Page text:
'I have spiced it back up again': Returning Tyson Fury compares boxing to marriage

Fury, who has battled with depression, is set for his first bout in more than two-and-a-half years on Saturday against Albanian Sefer Seferi in Manchester

(FILES) This file photo taken on November 28, 2015 shows British Tyson Fury celebrating after the WBA, IBF, WBO and IBO title bout against Ukrainian world heavyweight boxing champion Wladimir Klitschko in Duesseldorf, western Germany.
Britain's former heavyweight world champion Tyson Fury is free to resume his boxing career after a compromise on his positive test for a banned steroid was found with UK Anti-Doping, it was announced on December 10, 2017. / AFP PHOTO / PATRIK STOLLARZ

Troubled former world heavyweight champion Tyson Fury equated boxing to a marriage and that after a rocky period he is back fully in love again with the sport.

Fury, 29, who has battled with depression which led to heavy drinking sessions and taking drugs, is set for his first bout in more than two-and-a-half years on Saturday against Albanian Sefer Seferi in Manchester.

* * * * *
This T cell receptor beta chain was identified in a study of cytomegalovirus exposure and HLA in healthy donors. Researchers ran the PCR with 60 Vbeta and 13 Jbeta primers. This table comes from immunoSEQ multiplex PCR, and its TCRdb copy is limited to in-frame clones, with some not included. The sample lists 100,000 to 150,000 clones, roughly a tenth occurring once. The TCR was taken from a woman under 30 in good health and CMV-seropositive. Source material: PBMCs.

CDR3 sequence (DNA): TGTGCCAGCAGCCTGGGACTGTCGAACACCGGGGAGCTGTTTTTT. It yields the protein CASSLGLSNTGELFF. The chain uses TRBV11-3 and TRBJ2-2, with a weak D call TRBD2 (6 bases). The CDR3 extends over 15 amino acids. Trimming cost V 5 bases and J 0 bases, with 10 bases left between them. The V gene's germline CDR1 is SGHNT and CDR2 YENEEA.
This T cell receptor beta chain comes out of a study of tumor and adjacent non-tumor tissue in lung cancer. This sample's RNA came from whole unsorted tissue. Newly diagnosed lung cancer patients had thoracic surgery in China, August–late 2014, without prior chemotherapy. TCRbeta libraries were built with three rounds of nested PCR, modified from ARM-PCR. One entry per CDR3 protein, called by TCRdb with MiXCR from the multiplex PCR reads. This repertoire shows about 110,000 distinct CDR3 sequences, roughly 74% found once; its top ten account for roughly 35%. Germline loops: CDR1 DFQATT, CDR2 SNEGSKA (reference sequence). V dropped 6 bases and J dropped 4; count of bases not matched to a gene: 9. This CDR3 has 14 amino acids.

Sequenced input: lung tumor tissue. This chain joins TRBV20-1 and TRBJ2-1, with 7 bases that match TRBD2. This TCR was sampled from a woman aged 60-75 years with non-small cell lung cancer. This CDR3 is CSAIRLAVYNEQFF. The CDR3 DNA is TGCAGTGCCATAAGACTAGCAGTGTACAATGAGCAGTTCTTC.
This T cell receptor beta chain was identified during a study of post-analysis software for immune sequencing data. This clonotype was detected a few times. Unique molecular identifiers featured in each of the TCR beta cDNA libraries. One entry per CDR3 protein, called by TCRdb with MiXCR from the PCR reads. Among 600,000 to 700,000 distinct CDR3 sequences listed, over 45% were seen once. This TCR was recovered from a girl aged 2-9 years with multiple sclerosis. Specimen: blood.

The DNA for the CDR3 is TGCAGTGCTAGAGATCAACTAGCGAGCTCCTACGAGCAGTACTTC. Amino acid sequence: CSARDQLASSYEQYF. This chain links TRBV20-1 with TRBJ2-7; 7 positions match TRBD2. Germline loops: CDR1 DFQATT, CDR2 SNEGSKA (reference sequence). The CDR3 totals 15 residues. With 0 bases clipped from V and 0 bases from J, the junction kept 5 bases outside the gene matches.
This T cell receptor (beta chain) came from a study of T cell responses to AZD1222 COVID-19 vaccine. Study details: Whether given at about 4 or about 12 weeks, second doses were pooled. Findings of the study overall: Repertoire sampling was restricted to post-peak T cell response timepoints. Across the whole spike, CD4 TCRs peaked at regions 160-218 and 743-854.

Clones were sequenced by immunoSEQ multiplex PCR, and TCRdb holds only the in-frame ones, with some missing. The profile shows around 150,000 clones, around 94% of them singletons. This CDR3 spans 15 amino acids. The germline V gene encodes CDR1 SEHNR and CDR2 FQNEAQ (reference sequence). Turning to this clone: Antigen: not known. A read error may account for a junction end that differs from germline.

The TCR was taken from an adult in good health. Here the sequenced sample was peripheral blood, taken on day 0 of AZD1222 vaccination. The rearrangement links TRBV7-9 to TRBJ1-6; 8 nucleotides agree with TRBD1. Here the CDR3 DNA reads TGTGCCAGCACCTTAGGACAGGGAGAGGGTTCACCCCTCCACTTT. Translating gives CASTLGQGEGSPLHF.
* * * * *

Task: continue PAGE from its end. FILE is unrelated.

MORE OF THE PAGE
Fury, who dramatically took the world title (WBA/IBF/WBO belts) beating long-time holder Ukrainian Wladimir Klitschko in November 2015, told the BBC he has worked hard to resurrect his passion for boxing.

"Boxing is like a marriage - you have to work at it. You do fall in and out of love," Fury said. "But I have spiced it back up again. Better than ever."

Fury, who was cleared to fight again last December by UK Anti-Doping (UKAD) after accepting a backdated two-year ban for testing positive for the banned steroid Nandrolone, says this comeback is about "inspiring others who are suffering" with mental health issues.

"I woke up every day wishing I would not wake up any more," Fury said. "But I am living proof anyone can come back from the brink.

"There is a lot of people out there suffering with mental health problems who think all their days will be grey, but life can improve again and you will start to enjoy the little things again."

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Fury's ambition is to regain the world crown with compatriot Anthony Joshua presently holding the WBA, IBF and WBO belts whilst American Deontay Wilder is the WBC titleholder.

"They are all afraid to fight one another," Fury said. "If any of us are going to be great champions, let's knock one another about. Let's have Royal Rumbles. The days of Ali, when he fought, Frazier, Foreman, everyone.

"Ali had three years out of the ring, had two fights and then lost to Frazier. Was it enough fights on his return? I don't know. But he got back to his glory.

"I'm not going to rush it.

"I'm 29, in the prime of my life and have never felt fitter, stronger or better. Rome wasn't built in a day. This is my second career now, coming back after nearly 1,000 days."

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